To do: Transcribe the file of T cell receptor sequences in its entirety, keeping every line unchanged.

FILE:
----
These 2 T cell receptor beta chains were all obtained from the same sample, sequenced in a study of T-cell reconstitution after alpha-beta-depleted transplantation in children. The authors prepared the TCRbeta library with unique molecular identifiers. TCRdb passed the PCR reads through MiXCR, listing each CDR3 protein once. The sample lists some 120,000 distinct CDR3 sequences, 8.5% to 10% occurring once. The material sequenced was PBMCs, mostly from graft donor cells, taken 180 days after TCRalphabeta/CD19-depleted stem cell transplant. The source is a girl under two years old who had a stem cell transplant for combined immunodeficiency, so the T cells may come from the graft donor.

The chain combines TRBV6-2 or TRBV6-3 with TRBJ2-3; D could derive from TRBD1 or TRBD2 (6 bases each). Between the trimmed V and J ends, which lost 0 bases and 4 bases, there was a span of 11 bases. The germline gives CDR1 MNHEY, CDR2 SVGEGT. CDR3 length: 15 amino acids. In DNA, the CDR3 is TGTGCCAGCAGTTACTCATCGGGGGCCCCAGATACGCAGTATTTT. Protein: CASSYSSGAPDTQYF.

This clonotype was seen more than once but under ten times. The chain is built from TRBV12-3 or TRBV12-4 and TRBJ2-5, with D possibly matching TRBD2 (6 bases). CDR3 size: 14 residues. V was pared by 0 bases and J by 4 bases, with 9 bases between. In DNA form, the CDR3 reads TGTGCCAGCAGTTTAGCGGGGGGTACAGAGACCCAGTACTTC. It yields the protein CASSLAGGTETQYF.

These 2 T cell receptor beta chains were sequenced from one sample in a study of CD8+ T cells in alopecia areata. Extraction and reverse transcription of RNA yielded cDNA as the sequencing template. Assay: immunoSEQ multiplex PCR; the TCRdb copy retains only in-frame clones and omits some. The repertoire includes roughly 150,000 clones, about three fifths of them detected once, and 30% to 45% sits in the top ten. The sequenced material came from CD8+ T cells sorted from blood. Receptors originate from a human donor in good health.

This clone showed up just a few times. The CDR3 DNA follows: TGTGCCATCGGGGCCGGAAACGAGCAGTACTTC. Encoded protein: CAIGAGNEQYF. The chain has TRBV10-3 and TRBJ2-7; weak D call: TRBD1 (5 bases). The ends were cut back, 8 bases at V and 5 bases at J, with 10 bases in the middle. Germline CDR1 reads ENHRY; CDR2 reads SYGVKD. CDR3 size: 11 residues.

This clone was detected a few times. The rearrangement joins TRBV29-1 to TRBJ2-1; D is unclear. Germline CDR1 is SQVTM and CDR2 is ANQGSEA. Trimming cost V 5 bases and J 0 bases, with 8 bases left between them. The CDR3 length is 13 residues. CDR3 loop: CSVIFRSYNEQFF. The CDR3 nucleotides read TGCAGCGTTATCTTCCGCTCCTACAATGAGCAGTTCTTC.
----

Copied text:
These 2 T cell receptor beta chains were all obtained from the same sample, sequenced in a study of T-cell reconstitution after alpha-beta-depleted transplantation in children. The authors prepared the TCRbeta library with unique molecular identifiers. TCRdb passed the PCR reads through MiXCR, listing each CDR3 protein once. The sample lists some 120,000 distinct CDR3 sequences, 8.5% to 10% occurring once. The material sequenced was PBMCs, mostly from graft donor cells, taken 180 days after TCRalphabeta/CD19-depleted stem cell transplant. The source is a girl under two years old who had a stem cell transplant for combined immunodeficiency, so the T cells may come from the graft donor.

The chain combines TRBV6-2 or TRBV6-3 with TRBJ2-3; D could derive from TRBD1 or TRBD2 (6 bases each). Between the trimmed V and J ends, which lost 0 bases and 4 bases, there was a span of 11 bases. The germline gives CDR1 MNHEY, CDR2 SVGEGT. CDR3 length: 15 amino acids. In DNA, the CDR3 is TGTGCCAGCAGTTACTCATCGGGGGCCCCAGATACGCAGTATTTT. Protein: CASSYSSGAPDTQYF.

This clonotype was seen more than once but under ten times. The chain is built from TRBV12-3 or TRBV12-4 and TRBJ2-5, with D possibly matching TRBD2 (6 bases). CDR3 size: 14 residues. V was pared by 0 bases and J by 4 bases, with 9 bases between. In DNA form, the CDR3 reads TGTGCCAGCAGTTTAGCGGGGGGTACAGAGACCCAGTACTTC. It yields the protein CASSLAGGTETQYF.

These 2 T cell receptor beta chains were sequenced from one sample in a study of CD8+ T cells in alopecia areata. Extraction and reverse transcription of RNA yielded cDNA as the sequencing template. Assay: immunoSEQ multiplex PCR; the TCRdb copy retains only in-frame clones and omits some. The repertoire includes roughly 150,000 clones, about three fifths of them detected once, and 30% to 45% sits in the top ten. The sequenced material came from CD8+ T cells sorted from blood. Receptors originate from a human donor in good health.

This clone showed up just a few times. The CDR3 DNA follows: TGTGCCATCGGGGCCGGAAACGAGCAGTACTTC. Encoded protein: CAIGAGNEQYF. The chain has TRBV10-3 and TRBJ2-7; weak D call: TRBD1 (5 bases). The ends were cut back, 8 bases at V and 5 bases at J, with 10 bases in the middle. Germline CDR1 reads ENHRY; CDR2 reads SYGVKD. CDR3 size: 11 residues.

This clone was detected a few times. The rearrangement joins TRBV29-1 to TRBJ2-1; D is unclear. Germline CDR1 is SQVTM and CDR2 is ANQGSEA. Trimming cost V 5 bases and J 0 bases, with 8 bases left between them. The CDR3 length is 13 residues. CDR3 loop: CSVIFRSYNEQFF. The CDR3 nucleotides read TGCAGCGTTATCTTCCGCTCCTACAATGAGCAGTTCTTC.